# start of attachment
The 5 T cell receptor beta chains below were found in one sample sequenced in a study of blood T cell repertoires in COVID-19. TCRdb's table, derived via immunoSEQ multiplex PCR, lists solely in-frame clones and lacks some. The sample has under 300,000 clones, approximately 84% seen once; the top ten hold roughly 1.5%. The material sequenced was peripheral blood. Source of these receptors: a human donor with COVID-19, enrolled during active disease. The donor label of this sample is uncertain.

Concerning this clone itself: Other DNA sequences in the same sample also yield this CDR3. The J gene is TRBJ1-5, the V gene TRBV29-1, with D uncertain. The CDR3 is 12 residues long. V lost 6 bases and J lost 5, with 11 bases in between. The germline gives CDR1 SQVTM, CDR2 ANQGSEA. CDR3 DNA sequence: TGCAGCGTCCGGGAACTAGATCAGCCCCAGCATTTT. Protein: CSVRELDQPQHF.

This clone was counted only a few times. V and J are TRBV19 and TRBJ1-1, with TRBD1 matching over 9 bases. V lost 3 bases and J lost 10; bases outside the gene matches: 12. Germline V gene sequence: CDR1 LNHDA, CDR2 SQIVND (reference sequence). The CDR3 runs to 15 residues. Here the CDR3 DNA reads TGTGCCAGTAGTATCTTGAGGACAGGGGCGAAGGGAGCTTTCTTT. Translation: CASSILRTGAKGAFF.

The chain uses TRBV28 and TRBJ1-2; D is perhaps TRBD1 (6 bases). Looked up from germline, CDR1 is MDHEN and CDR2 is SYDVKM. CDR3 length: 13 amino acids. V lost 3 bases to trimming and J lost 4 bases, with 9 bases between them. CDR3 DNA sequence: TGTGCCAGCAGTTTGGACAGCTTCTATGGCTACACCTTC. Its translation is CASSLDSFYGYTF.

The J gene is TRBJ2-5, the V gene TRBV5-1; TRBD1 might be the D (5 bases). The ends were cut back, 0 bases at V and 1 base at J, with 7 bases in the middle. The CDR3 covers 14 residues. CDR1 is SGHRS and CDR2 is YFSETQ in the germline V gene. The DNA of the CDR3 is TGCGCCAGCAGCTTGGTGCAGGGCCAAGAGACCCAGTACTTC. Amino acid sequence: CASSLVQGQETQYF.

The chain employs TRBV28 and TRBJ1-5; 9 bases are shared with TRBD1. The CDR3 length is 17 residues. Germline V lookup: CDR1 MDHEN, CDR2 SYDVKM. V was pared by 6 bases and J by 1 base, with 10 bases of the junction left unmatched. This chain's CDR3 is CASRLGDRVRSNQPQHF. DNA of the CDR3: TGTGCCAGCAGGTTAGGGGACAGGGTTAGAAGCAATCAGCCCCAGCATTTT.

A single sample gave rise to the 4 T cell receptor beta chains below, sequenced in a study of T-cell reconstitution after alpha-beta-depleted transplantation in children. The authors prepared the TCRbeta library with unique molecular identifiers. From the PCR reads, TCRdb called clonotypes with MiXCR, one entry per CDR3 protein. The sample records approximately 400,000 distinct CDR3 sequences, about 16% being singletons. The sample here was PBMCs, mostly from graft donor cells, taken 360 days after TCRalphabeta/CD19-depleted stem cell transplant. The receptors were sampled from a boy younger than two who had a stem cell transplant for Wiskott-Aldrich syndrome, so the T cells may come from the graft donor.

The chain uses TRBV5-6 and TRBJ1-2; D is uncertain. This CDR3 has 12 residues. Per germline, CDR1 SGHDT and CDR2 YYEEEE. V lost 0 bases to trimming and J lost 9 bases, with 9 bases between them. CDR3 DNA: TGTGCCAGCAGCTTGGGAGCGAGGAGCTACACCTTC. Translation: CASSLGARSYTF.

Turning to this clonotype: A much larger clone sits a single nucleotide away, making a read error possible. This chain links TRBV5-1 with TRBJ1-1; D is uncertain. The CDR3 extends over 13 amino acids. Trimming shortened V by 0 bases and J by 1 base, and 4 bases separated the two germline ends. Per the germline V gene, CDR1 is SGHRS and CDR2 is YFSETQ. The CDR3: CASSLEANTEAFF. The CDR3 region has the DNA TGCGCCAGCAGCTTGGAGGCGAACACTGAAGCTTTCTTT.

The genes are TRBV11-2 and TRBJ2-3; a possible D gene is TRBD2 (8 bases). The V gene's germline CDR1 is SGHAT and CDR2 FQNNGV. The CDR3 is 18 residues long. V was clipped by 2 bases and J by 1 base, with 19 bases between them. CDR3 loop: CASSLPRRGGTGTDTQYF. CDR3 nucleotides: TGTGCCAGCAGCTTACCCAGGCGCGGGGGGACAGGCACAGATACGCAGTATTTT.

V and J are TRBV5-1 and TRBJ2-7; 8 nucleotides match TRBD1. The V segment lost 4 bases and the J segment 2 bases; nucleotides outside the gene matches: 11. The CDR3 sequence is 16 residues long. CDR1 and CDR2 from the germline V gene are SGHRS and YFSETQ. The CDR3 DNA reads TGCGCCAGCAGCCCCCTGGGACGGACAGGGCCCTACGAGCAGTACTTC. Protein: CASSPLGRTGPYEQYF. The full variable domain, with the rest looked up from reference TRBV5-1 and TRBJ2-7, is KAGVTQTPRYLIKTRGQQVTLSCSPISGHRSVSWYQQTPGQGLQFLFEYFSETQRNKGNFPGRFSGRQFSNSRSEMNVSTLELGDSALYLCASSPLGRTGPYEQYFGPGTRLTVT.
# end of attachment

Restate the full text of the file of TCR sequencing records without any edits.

The 5 T cell receptor beta chains below were found in one sample sequenced in a study of blood T cell repertoires in COVID-19. TCRdb's table, derived via immunoSEQ multiplex PCR, lists solely in-frame clones and lacks some. The sample has under 300,000 clones, approximately 84% seen once; the top ten hold roughly 1.5%. The material sequenced was peripheral blood. Source of these receptors: a human donor with COVID-19, enrolled during active disease. The donor label of this sample is uncertain.

Concerning this clone itself: Other DNA sequences in the same sample also yield this CDR3. The J gene is TRBJ1-5, the V gene TRBV29-1, with D uncertain. The CDR3 is 12 residues long. V lost 6 bases and J lost 5, with 11 bases in between. The germline gives CDR1 SQVTM, CDR2 ANQGSEA. CDR3 DNA sequence: TGCAGCGTCCGGGAACTAGATCAGCCCCAGCATTTT. Protein: CSVRELDQPQHF.

This clone was counted only a few times. V and J are TRBV19 and TRBJ1-1, with TRBD1 matching over 9 bases. V lost 3 bases and J lost 10; bases outside the gene matches: 12. Germline V gene sequence: CDR1 LNHDA, CDR2 SQIVND (reference sequence). The CDR3 runs to 15 residues. Here the CDR3 DNA reads TGTGCCAGTAGTATCTTGAGGACAGGGGCGAAGGGAGCTTTCTTT. Translation: CASSILRTGAKGAFF.

The chain uses TRBV28 and TRBJ1-2; D is perhaps TRBD1 (6 bases). Looked up from germline, CDR1 is MDHEN and CDR2 is SYDVKM. CDR3 length: 13 amino acids. V lost 3 bases to trimming and J lost 4 bases, with 9 bases between them. CDR3 DNA sequence: TGTGCCAGCAGTTTGGACAGCTTCTATGGCTACACCTTC. Its translation is CASSLDSFYGYTF.

The J gene is TRBJ2-5, the V gene TRBV5-1; TRBD1 might be the D (5 bases). The ends were cut back, 0 bases at V and 1 base at J, with 7 bases in the middle. The CDR3 covers 14 residues. CDR1 is SGHRS and CDR2 is YFSETQ in the germline V gene. The DNA of the CDR3 is TGCGCCAGCAGCTTGGTGCAGGGCCAAGAGACCCAGTACTTC. Amino acid sequence: CASSLVQGQETQYF.

The chain employs TRBV28 and TRBJ1-5; 9 bases are shared with TRBD1. The CDR3 length is 17 residues. Germline V lookup: CDR1 MDHEN, CDR2 SYDVKM. V was pared by 6 bases and J by 1 base, with 10 bases of the junction left unmatched. This chain's CDR3 is CASRLGDRVRSNQPQHF. DNA of the CDR3: TGTGCCAGCAGGTTAGGGGACAGGGTTAGAAGCAATCAGCCCCAGCATTTT.

A single sample gave rise to the 4 T cell receptor beta chains below, sequenced in a study of T-cell reconstitution after alpha-beta-depleted transplantation in children. The authors prepared the TCRbeta library with unique molecular identifiers. From the PCR reads, TCRdb called clonotypes with MiXCR, one entry per CDR3 protein. The sample records approximately 400,000 distinct CDR3 sequences, about 16% being singletons. The sample here was PBMCs, mostly from graft donor cells, taken 360 days after TCRalphabeta/CD19-depleted stem cell transplant. The receptors were sampled from a boy younger than two who had a stem cell transplant for Wiskott-Aldrich syndrome, so the T cells may come from the graft donor.

The chain uses TRBV5-6 and TRBJ1-2; D is uncertain. This CDR3 has 12 residues. Per germline, CDR1 SGHDT and CDR2 YYEEEE. V lost 0 bases to trimming and J lost 9 bases, with 9 bases between them. CDR3 DNA: TGTGCCAGCAGCTTGGGAGCGAGGAGCTACACCTTC. Translation: CASSLGARSYTF.

Turning to this clonotype: A much larger clone sits a single nucleotide away, making a read error possible. This chain links TRBV5-1 with TRBJ1-1; D is uncertain. The CDR3 extends over 13 amino acids. Trimming shortened V by 0 bases and J by 1 base, and 4 bases separated the two germline ends. Per the germline V gene, CDR1 is SGHRS and CDR2 is YFSETQ. The CDR3: CASSLEANTEAFF. The CDR3 region has the DNA TGCGCCAGCAGCTTGGAGGCGAACACTGAAGCTTTCTTT.

The genes are TRBV11-2 and TRBJ2-3; a possible D gene is TRBD2 (8 bases). The V gene's germline CDR1 is SGHAT and CDR2 FQNNGV. The CDR3 is 18 residues long. V was clipped by 2 bases and J by 1 base, with 19 bases between them. CDR3 loop: CASSLPRRGGTGTDTQYF. CDR3 nucleotides: TGTGCCAGCAGCTTACCCAGGCGCGGGGGGACAGGCACAGATACGCAGTATTTT.

V and J are TRBV5-1 and TRBJ2-7; 8 nucleotides match TRBD1. The V segment lost 4 bases and the J segment 2 bases; nucleotides outside the gene matches: 11. The CDR3 sequence is 16 residues long. CDR1 and CDR2 from the germline V gene are SGHRS and YFSETQ. The CDR3 DNA reads TGCGCCAGCAGCCCCCTGGGACGGACAGGGCCCTACGAGCAGTACTTC. Protein: CASSPLGRTGPYEQYF. The full variable domain, with the rest looked up from reference TRBV5-1 and TRBJ2-7, is KAGVTQTPRYLIKTRGQQVTLSCSPISGHRSVSWYQQTPGQGLQFLFEYFSETQRNKGNFPGRFSGRQFSNSRSEMNVSTLELGDSALYLCASSPLGRTGPYEQYFGPGTRLTVT.